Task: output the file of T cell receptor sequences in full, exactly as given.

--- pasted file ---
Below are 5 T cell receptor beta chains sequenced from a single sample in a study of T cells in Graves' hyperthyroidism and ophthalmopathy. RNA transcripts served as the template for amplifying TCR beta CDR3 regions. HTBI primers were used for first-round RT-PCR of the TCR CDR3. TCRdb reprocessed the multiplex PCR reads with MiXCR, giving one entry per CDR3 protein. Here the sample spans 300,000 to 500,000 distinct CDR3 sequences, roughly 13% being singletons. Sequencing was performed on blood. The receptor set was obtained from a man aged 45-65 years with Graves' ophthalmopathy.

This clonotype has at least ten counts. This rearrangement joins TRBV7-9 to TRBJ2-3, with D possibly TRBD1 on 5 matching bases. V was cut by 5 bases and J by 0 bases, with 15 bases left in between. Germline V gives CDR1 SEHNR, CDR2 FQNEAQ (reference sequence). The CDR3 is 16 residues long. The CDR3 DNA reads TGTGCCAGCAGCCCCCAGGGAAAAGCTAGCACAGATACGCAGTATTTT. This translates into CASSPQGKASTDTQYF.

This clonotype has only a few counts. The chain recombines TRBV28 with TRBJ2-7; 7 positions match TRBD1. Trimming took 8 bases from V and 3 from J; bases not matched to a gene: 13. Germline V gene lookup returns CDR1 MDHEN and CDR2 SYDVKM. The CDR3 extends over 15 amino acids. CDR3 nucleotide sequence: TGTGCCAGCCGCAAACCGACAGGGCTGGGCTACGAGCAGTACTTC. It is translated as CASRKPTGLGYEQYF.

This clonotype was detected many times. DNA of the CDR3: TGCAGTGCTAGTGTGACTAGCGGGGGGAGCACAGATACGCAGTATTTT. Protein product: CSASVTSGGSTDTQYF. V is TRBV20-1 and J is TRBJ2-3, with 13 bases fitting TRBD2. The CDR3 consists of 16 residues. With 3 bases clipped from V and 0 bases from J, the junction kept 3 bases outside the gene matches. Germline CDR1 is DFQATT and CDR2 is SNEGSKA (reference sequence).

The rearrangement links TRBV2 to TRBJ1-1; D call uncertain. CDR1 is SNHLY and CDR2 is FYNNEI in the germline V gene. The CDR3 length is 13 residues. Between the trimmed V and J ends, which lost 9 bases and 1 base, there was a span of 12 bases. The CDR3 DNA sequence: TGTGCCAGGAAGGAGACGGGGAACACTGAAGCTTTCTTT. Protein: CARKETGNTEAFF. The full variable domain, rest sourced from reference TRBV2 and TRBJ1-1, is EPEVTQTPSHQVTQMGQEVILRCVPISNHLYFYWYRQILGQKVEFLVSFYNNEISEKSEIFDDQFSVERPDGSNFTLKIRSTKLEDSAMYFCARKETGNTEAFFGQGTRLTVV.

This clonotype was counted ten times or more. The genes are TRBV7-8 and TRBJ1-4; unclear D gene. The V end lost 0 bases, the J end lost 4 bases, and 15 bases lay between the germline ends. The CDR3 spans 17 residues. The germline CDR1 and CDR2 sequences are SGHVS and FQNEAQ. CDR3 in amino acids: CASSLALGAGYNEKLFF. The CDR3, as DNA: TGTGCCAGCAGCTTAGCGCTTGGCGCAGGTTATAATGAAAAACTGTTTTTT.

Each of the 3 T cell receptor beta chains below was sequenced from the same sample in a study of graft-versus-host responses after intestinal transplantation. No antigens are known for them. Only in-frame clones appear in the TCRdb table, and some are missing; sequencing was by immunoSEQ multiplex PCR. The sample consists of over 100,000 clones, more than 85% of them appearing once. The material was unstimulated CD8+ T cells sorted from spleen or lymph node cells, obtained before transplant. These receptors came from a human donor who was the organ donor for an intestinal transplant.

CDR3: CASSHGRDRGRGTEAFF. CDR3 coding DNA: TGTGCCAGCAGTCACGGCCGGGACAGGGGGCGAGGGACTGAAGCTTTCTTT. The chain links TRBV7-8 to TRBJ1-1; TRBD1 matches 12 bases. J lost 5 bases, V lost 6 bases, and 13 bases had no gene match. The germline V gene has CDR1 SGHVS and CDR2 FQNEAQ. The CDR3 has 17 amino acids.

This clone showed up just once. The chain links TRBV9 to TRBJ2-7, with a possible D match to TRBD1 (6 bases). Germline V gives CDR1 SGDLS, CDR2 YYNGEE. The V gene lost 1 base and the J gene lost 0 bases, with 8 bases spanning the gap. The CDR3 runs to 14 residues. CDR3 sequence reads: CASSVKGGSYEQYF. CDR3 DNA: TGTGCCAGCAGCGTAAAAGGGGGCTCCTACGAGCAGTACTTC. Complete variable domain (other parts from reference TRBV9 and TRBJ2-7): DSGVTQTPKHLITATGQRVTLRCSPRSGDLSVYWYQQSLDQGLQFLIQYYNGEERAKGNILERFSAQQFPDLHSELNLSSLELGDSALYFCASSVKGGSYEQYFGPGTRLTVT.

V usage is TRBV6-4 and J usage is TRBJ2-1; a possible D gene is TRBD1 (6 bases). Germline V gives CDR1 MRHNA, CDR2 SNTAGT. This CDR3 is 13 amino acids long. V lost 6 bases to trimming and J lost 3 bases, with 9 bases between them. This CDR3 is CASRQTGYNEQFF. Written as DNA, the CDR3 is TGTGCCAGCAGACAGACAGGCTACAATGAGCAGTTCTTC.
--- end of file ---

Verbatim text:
Below are 5 T cell receptor beta chains sequenced from a single sample in a study of T cells in Graves' hyperthyroidism and ophthalmopathy. RNA transcripts served as the template for amplifying TCR beta CDR3 regions. HTBI primers were used for first-round RT-PCR of the TCR CDR3. TCRdb reprocessed the multiplex PCR reads with MiXCR, giving one entry per CDR3 protein. Here the sample spans 300,000 to 500,000 distinct CDR3 sequences, roughly 13% being singletons. Sequencing was performed on blood. The receptor set was obtained from a man aged 45-65 years with Graves' ophthalmopathy.

This clonotype has at least ten counts. This rearrangement joins TRBV7-9 to TRBJ2-3, with D possibly TRBD1 on 5 matching bases. V was cut by 5 bases and J by 0 bases, with 15 bases left in between. Germline V gives CDR1 SEHNR, CDR2 FQNEAQ (reference sequence). The CDR3 is 16 residues long. The CDR3 DNA reads TGTGCCAGCAGCCCCCAGGGAAAAGCTAGCACAGATACGCAGTATTTT. This translates into CASSPQGKASTDTQYF.

This clonotype has only a few counts. The chain recombines TRBV28 with TRBJ2-7; 7 positions match TRBD1. Trimming took 8 bases from V and 3 from J; bases not matched to a gene: 13. Germline V gene lookup returns CDR1 MDHEN and CDR2 SYDVKM. The CDR3 extends over 15 amino acids. CDR3 nucleotide sequence: TGTGCCAGCCGCAAACCGACAGGGCTGGGCTACGAGCAGTACTTC. It is translated as CASRKPTGLGYEQYF.

This clonotype was detected many times. DNA of the CDR3: TGCAGTGCTAGTGTGACTAGCGGGGGGAGCACAGATACGCAGTATTTT. Protein product: CSASVTSGGSTDTQYF. V is TRBV20-1 and J is TRBJ2-3, with 13 bases fitting TRBD2. The CDR3 consists of 16 residues. With 3 bases clipped from V and 0 bases from J, the junction kept 3 bases outside the gene matches. Germline CDR1 is DFQATT and CDR2 is SNEGSKA (reference sequence).

The rearrangement links TRBV2 to TRBJ1-1; D call uncertain. CDR1 is SNHLY and CDR2 is FYNNEI in the germline V gene. The CDR3 length is 13 residues. Between the trimmed V and J ends, which lost 9 bases and 1 base, there was a span of 12 bases. The CDR3 DNA sequence: TGTGCCAGGAAGGAGACGGGGAACACTGAAGCTTTCTTT. Protein: CARKETGNTEAFF. The full variable domain, rest sourced from reference TRBV2 and TRBJ1-1, is EPEVTQTPSHQVTQMGQEVILRCVPISNHLYFYWYRQILGQKVEFLVSFYNNEISEKSEIFDDQFSVERPDGSNFTLKIRSTKLEDSAMYFCARKETGNTEAFFGQGTRLTVV.

This clonotype was counted ten times or more. The genes are TRBV7-8 and TRBJ1-4; unclear D gene. The V end lost 0 bases, the J end lost 4 bases, and 15 bases lay between the germline ends. The CDR3 spans 17 residues. The germline CDR1 and CDR2 sequences are SGHVS and FQNEAQ. CDR3 in amino acids: CASSLALGAGYNEKLFF. The CDR3, as DNA: TGTGCCAGCAGCTTAGCGCTTGGCGCAGGTTATAATGAAAAACTGTTTTTT.

Each of the 3 T cell receptor beta chains below was sequenced from the same sample in a study of graft-versus-host responses after intestinal transplantation. No antigens are known for them. Only in-frame clones appear in the TCRdb table, and some are missing; sequencing was by immunoSEQ multiplex PCR. The sample consists of over 100,000 clones, more than 85% of them appearing once. The material was unstimulated CD8+ T cells sorted from spleen or lymph node cells, obtained before transplant. These receptors came from a human donor who was the organ donor for an intestinal transplant.

CDR3: CASSHGRDRGRGTEAFF. CDR3 coding DNA: TGTGCCAGCAGTCACGGCCGGGACAGGGGGCGAGGGACTGAAGCTTTCTTT. The chain links TRBV7-8 to TRBJ1-1; TRBD1 matches 12 bases. J lost 5 bases, V lost 6 bases, and 13 bases had no gene match. The germline V gene has CDR1 SGHVS and CDR2 FQNEAQ. The CDR3 has 17 amino acids.

This clone showed up just once. The chain links TRBV9 to TRBJ2-7, with a possible D match to TRBD1 (6 bases). Germline V gives CDR1 SGDLS, CDR2 YYNGEE. The V gene lost 1 base and the J gene lost 0 bases, with 8 bases spanning the gap. The CDR3 runs to 14 residues. CDR3 sequence reads: CASSVKGGSYEQYF. CDR3 DNA: TGTGCCAGCAGCGTAAAAGGGGGCTCCTACGAGCAGTACTTC. Complete variable domain (other parts from reference TRBV9 and TRBJ2-7): DSGVTQTPKHLITATGQRVTLRCSPRSGDLSVYWYQQSLDQGLQFLIQYYNGEERAKGNILERFSAQQFPDLHSELNLSSLELGDSALYFCASSVKGGSYEQYFGPGTRLTVT.

V usage is TRBV6-4 and J usage is TRBJ2-1; a possible D gene is TRBD1 (6 bases). Germline V gives CDR1 MRHNA, CDR2 SNTAGT. This CDR3 is 13 amino acids long. V lost 6 bases to trimming and J lost 3 bases, with 9 bases between them. This CDR3 is CASRQTGYNEQFF. Written as DNA, the CDR3 is TGTGCCAGCAGACAGACAGGCTACAATGAGCAGTTCTTC.